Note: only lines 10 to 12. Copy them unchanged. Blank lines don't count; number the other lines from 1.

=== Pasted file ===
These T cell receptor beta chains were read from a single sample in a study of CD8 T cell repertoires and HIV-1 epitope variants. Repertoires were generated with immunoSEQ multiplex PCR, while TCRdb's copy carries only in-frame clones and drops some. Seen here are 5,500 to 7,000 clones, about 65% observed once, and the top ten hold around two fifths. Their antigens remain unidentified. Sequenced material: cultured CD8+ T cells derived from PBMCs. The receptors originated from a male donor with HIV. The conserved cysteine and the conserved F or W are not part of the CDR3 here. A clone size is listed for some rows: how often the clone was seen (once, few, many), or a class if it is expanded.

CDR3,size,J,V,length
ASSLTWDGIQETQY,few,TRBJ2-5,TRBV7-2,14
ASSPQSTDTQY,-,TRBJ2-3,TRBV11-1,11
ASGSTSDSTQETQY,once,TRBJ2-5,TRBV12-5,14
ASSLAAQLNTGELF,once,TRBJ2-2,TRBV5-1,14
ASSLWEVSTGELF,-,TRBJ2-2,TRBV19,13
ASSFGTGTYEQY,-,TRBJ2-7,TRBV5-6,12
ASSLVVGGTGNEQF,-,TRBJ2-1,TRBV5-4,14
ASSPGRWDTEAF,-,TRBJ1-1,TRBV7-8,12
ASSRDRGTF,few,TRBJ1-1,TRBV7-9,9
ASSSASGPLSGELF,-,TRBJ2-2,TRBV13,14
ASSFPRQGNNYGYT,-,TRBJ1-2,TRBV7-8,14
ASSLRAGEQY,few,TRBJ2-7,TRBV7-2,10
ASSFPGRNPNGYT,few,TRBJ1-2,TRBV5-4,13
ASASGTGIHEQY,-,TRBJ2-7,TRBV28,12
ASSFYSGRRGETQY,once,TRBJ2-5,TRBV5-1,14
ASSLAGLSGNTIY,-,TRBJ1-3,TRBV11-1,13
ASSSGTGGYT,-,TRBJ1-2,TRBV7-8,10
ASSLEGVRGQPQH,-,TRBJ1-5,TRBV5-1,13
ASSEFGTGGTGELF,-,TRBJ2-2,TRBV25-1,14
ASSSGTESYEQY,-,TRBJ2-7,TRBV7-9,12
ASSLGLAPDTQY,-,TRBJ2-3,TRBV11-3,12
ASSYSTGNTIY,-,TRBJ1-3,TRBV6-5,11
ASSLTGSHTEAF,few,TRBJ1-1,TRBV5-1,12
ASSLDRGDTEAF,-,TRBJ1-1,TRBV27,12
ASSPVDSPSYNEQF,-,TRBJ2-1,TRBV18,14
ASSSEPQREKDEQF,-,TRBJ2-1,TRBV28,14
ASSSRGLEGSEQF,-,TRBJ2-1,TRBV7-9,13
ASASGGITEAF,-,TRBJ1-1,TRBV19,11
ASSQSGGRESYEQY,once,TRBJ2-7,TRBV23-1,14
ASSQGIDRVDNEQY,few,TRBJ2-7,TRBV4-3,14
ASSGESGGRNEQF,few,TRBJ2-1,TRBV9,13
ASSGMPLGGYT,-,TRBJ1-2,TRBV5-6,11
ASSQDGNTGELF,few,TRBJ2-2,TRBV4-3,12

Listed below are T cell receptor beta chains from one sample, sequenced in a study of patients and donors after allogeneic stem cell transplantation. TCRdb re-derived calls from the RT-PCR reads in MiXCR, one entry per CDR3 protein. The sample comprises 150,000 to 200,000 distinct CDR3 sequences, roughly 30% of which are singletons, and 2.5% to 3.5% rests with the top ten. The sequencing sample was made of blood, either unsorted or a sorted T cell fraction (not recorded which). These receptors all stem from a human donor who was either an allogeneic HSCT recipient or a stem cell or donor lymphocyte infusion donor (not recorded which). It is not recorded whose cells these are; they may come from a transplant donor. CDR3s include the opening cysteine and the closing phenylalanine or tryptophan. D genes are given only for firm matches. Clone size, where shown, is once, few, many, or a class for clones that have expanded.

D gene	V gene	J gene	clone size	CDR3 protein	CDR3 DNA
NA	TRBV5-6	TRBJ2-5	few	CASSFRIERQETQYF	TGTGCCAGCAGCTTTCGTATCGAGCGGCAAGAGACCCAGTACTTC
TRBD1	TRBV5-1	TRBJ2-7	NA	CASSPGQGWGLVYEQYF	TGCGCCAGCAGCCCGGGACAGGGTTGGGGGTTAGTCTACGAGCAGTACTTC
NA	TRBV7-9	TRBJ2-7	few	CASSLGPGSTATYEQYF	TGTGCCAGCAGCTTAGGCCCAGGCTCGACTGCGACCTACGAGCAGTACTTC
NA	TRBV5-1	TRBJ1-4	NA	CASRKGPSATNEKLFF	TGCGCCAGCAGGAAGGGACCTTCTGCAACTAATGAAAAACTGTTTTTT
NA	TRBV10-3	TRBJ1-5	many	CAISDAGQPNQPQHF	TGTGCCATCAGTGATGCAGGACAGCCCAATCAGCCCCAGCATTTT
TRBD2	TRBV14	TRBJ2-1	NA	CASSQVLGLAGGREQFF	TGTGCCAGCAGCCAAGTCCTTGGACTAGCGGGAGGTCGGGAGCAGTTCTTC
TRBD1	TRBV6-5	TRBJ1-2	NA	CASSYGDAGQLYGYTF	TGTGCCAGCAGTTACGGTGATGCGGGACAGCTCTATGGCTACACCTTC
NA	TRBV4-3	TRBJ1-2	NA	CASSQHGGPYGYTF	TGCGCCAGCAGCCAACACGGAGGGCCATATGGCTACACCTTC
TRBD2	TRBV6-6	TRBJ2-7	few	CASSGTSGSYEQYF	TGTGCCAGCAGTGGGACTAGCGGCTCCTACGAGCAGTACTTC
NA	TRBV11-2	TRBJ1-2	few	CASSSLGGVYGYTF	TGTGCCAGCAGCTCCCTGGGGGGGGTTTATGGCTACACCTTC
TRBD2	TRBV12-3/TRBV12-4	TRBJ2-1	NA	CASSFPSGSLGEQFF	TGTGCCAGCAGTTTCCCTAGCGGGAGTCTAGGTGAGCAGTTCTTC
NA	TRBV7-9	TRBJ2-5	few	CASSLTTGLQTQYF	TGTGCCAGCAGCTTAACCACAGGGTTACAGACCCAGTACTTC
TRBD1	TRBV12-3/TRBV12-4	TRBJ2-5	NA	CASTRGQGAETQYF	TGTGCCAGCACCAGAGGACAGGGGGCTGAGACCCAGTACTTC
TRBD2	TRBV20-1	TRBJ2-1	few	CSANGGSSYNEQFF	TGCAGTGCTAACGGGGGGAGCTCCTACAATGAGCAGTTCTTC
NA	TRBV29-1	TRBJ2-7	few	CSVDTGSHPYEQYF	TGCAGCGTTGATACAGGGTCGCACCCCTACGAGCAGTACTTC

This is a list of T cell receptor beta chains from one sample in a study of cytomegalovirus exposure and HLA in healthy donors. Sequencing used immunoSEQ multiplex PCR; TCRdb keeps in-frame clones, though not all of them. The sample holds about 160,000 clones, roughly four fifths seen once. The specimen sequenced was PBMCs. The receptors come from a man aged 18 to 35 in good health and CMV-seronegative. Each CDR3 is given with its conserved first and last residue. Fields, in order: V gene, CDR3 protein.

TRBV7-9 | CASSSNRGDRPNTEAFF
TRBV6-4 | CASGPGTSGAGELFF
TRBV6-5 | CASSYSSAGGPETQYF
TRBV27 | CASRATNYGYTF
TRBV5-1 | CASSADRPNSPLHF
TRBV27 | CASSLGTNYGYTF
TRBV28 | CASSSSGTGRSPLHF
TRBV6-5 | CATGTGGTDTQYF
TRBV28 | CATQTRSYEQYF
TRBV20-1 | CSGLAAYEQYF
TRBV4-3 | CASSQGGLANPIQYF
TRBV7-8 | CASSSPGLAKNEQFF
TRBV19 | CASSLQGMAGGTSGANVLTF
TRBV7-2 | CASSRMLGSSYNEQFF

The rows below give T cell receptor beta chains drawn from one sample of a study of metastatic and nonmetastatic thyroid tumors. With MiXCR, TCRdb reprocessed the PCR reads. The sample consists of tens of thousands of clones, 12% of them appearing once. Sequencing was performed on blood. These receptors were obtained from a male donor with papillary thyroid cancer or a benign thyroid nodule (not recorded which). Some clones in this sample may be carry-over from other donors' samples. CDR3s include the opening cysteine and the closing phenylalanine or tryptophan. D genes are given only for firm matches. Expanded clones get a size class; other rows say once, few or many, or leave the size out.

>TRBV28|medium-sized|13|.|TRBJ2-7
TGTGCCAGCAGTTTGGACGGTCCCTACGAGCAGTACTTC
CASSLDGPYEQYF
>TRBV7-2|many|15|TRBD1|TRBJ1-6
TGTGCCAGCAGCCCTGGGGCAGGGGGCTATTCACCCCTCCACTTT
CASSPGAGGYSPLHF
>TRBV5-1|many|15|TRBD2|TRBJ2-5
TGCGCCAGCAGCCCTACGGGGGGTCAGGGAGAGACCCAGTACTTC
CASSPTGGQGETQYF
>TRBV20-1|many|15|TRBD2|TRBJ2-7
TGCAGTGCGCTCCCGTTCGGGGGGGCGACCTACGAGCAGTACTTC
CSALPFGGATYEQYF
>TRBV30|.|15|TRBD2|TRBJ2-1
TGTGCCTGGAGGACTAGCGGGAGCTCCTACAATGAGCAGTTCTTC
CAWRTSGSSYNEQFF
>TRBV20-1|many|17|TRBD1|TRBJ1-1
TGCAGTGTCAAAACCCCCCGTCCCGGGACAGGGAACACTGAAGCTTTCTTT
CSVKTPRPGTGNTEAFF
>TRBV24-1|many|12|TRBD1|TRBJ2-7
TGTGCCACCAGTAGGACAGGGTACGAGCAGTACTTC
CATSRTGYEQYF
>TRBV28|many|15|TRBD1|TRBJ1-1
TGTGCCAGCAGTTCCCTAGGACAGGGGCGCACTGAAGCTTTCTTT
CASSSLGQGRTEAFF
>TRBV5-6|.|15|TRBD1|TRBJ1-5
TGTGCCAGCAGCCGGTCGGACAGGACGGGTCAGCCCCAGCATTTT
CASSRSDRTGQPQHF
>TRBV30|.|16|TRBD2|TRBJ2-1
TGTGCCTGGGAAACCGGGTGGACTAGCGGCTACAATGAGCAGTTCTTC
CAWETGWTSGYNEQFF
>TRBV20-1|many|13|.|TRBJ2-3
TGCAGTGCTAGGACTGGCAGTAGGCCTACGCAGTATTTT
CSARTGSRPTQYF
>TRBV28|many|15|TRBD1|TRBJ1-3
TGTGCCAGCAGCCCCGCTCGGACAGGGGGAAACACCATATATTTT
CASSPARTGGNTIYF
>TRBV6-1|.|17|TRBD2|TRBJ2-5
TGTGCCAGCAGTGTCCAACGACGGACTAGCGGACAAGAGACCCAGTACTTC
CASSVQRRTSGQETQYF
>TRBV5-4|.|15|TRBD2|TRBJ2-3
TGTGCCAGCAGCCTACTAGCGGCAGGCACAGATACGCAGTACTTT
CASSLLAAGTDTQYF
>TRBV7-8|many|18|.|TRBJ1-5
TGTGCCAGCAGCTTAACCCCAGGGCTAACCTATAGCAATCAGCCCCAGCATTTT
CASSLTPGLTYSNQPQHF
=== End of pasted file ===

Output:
ASSPGRWDTEAF,-,TRBJ1-1,TRBV7-8,12
ASSRDRGTF,few,TRBJ1-1,TRBV7-9,9
ASSSASGPLSGELF,-,TRBJ2-2,TRBV13,14